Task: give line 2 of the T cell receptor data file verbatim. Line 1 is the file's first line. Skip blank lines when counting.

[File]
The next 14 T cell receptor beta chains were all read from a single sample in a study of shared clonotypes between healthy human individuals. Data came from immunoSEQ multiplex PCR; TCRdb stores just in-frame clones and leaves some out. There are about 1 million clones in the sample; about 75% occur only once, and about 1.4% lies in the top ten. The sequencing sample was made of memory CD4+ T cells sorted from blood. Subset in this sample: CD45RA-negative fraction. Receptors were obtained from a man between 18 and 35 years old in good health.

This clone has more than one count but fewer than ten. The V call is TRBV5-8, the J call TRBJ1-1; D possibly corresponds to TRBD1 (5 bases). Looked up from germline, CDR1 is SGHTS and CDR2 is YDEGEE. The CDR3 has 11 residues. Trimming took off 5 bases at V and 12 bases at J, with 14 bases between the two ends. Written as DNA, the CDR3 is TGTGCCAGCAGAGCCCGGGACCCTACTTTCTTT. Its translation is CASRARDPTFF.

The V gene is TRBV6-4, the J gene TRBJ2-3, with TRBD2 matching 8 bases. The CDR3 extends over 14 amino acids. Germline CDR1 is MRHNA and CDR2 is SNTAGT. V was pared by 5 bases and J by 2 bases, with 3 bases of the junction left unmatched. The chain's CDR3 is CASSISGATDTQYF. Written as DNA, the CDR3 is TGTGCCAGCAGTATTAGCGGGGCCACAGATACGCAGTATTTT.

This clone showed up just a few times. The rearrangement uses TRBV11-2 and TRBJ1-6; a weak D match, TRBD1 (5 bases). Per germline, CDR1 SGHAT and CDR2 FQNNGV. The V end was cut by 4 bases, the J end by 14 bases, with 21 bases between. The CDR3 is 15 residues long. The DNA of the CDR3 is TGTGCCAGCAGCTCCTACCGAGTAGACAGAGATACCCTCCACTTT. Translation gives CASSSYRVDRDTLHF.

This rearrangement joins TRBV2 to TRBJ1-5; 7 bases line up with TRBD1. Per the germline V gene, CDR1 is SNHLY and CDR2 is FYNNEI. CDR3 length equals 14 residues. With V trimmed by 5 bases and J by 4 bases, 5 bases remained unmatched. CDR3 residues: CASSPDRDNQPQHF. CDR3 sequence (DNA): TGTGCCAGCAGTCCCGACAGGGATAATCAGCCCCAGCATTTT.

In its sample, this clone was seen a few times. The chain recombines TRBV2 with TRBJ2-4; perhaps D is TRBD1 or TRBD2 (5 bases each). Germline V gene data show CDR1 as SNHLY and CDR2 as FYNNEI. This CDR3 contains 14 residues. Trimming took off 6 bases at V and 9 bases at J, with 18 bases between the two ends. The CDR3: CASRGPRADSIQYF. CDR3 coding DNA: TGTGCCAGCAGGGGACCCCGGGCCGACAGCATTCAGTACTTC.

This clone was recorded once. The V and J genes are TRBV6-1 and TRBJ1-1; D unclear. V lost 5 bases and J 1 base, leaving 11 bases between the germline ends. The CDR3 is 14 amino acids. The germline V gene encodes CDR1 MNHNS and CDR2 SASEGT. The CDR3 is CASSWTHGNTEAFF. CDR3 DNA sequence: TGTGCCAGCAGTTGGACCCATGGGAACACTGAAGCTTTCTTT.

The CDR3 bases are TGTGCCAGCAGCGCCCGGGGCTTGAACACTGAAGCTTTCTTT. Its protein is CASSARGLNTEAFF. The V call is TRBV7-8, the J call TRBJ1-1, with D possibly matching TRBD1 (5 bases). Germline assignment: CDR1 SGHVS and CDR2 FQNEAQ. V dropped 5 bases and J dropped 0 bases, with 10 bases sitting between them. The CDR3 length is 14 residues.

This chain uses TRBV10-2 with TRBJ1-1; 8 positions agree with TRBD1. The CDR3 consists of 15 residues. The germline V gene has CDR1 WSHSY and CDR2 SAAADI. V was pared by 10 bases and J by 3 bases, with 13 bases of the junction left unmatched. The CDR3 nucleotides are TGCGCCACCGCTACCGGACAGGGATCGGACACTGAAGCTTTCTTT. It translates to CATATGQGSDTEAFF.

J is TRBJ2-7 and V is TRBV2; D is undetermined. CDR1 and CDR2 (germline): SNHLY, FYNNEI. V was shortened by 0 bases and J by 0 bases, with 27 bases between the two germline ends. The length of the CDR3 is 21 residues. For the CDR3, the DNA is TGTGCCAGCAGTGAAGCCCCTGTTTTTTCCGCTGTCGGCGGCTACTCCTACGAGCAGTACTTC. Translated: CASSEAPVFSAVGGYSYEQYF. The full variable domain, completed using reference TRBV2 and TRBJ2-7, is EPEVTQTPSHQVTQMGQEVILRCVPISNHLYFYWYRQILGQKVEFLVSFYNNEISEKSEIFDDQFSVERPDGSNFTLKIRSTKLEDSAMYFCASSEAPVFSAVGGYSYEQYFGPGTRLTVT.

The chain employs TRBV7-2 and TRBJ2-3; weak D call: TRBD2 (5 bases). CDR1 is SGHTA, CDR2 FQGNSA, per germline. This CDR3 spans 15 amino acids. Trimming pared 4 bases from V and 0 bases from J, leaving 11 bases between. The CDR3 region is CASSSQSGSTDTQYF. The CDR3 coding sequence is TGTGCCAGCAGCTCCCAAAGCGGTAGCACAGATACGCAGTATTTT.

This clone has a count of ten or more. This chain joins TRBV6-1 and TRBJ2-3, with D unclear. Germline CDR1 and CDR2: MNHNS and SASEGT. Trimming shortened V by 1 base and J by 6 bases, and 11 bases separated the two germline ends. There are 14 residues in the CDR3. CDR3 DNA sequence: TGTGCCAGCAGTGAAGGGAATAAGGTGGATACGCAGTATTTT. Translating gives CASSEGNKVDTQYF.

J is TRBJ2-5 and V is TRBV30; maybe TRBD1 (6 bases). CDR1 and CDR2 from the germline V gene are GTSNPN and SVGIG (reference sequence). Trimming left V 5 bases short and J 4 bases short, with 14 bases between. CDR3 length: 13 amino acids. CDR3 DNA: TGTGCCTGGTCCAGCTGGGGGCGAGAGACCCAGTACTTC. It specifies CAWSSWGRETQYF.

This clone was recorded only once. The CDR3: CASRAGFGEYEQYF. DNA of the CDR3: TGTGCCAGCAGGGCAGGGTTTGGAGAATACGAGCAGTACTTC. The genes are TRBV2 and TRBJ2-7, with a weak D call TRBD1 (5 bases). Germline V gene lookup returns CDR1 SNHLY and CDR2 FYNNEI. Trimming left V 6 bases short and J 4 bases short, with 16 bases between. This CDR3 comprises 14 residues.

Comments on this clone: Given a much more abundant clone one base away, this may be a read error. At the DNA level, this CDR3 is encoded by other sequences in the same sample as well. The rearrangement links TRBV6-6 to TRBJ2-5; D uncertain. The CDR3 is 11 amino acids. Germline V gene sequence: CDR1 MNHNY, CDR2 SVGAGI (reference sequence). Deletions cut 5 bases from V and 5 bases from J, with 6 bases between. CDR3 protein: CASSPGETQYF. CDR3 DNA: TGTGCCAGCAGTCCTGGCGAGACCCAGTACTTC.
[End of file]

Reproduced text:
This clone has more than one count but fewer than ten. The V call is TRBV5-8, the J call TRBJ1-1; D possibly corresponds to TRBD1 (5 bases). Looked up from germline, CDR1 is SGHTS and CDR2 is YDEGEE. The CDR3 has 11 residues. Trimming took off 5 bases at V and 12 bases at J, with 14 bases between the two ends. Written as DNA, the CDR3 is TGTGCCAGCAGAGCCCGGGACCCTACTTTCTTT. Its translation is CASRARDPTFF.